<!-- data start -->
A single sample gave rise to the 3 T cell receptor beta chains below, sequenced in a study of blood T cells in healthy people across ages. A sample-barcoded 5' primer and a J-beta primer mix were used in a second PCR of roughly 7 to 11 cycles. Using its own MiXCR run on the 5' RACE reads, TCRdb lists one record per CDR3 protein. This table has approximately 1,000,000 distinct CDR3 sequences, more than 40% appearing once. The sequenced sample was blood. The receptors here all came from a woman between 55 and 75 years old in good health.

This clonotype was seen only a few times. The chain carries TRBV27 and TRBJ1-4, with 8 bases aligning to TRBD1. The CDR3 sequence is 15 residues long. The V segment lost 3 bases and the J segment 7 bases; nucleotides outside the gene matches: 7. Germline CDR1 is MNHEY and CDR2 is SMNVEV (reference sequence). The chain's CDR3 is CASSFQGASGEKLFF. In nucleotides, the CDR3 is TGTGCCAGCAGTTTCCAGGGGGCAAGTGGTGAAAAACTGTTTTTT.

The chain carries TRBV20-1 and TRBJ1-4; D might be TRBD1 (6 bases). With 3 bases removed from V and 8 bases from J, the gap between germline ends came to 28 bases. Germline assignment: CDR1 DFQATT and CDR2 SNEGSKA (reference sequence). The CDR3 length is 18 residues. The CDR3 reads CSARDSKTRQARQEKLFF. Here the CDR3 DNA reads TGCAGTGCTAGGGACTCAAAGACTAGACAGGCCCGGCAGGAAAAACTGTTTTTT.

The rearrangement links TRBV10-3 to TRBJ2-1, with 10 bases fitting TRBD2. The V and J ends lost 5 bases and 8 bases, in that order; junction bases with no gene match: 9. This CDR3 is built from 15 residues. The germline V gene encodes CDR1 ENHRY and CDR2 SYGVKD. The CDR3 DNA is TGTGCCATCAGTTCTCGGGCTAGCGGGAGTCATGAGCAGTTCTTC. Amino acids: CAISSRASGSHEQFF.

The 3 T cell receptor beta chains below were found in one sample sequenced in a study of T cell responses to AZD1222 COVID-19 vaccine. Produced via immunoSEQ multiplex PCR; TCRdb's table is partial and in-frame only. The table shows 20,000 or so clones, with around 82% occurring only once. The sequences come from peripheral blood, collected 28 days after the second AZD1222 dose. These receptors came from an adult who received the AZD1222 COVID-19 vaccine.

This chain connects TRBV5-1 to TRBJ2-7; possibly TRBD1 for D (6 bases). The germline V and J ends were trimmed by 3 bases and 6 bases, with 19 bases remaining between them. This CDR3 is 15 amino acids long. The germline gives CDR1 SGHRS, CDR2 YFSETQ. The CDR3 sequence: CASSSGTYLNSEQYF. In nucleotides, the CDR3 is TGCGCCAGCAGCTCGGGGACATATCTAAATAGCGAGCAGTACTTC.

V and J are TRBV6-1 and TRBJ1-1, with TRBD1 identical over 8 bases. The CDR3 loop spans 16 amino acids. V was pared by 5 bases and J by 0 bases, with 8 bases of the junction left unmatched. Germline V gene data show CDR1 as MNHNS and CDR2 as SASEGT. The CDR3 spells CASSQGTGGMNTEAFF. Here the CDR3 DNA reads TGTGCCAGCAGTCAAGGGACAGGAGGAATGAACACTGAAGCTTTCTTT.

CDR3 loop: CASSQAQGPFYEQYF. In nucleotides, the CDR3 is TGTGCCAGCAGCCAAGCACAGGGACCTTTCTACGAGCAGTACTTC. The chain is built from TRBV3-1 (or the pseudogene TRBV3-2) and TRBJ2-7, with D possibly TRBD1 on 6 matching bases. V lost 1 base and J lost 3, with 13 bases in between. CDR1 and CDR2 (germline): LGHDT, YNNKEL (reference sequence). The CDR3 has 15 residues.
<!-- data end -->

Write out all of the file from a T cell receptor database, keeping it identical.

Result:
A single sample gave rise to the 3 T cell receptor beta chains below, sequenced in a study of blood T cells in healthy people across ages. A sample-barcoded 5' primer and a J-beta primer mix were used in a second PCR of roughly 7 to 11 cycles. Using its own MiXCR run on the 5' RACE reads, TCRdb lists one record per CDR3 protein. This table has approximately 1,000,000 distinct CDR3 sequences, more than 40% appearing once. The sequenced sample was blood. The receptors here all came from a woman between 55 and 75 years old in good health.

This clonotype was seen only a few times. The chain carries TRBV27 and TRBJ1-4, with 8 bases aligning to TRBD1. The CDR3 sequence is 15 residues long. The V segment lost 3 bases and the J segment 7 bases; nucleotides outside the gene matches: 7. Germline CDR1 is MNHEY and CDR2 is SMNVEV (reference sequence). The chain's CDR3 is CASSFQGASGEKLFF. In nucleotides, the CDR3 is TGTGCCAGCAGTTTCCAGGGGGCAAGTGGTGAAAAACTGTTTTTT.

The chain carries TRBV20-1 and TRBJ1-4; D might be TRBD1 (6 bases). With 3 bases removed from V and 8 bases from J, the gap between germline ends came to 28 bases. Germline assignment: CDR1 DFQATT and CDR2 SNEGSKA (reference sequence). The CDR3 length is 18 residues. The CDR3 reads CSARDSKTRQARQEKLFF. Here the CDR3 DNA reads TGCAGTGCTAGGGACTCAAAGACTAGACAGGCCCGGCAGGAAAAACTGTTTTTT.

The rearrangement links TRBV10-3 to TRBJ2-1, with 10 bases fitting TRBD2. The V and J ends lost 5 bases and 8 bases, in that order; junction bases with no gene match: 9. This CDR3 is built from 15 residues. The germline V gene encodes CDR1 ENHRY and CDR2 SYGVKD. The CDR3 DNA is TGTGCCATCAGTTCTCGGGCTAGCGGGAGTCATGAGCAGTTCTTC. Amino acids: CAISSRASGSHEQFF.

The 3 T cell receptor beta chains below were found in one sample sequenced in a study of T cell responses to AZD1222 COVID-19 vaccine. Produced via immunoSEQ multiplex PCR; TCRdb's table is partial and in-frame only. The table shows 20,000 or so clones, with around 82% occurring only once. The sequences come from peripheral blood, collected 28 days after the second AZD1222 dose. These receptors came from an adult who received the AZD1222 COVID-19 vaccine.

This chain connects TRBV5-1 to TRBJ2-7; possibly TRBD1 for D (6 bases). The germline V and J ends were trimmed by 3 bases and 6 bases, with 19 bases remaining between them. This CDR3 is 15 amino acids long. The germline gives CDR1 SGHRS, CDR2 YFSETQ. The CDR3 sequence: CASSSGTYLNSEQYF. In nucleotides, the CDR3 is TGCGCCAGCAGCTCGGGGACATATCTAAATAGCGAGCAGTACTTC.

V and J are TRBV6-1 and TRBJ1-1, with TRBD1 identical over 8 bases. The CDR3 loop spans 16 amino acids. V was pared by 5 bases and J by 0 bases, with 8 bases of the junction left unmatched. Germline V gene data show CDR1 as MNHNS and CDR2 as SASEGT. The CDR3 spells CASSQGTGGMNTEAFF. Here the CDR3 DNA reads TGTGCCAGCAGTCAAGGGACAGGAGGAATGAACACTGAAGCTTTCTTT.

CDR3 loop: CASSQAQGPFYEQYF. In nucleotides, the CDR3 is TGTGCCAGCAGCCAAGCACAGGGACCTTTCTACGAGCAGTACTTC. The chain is built from TRBV3-1 (or the pseudogene TRBV3-2) and TRBJ2-7, with D possibly TRBD1 on 6 matching bases. V lost 1 base and J lost 3, with 13 bases in between. CDR1 and CDR2 (germline): LGHDT, YNNKEL (reference sequence). The CDR3 has 15 residues.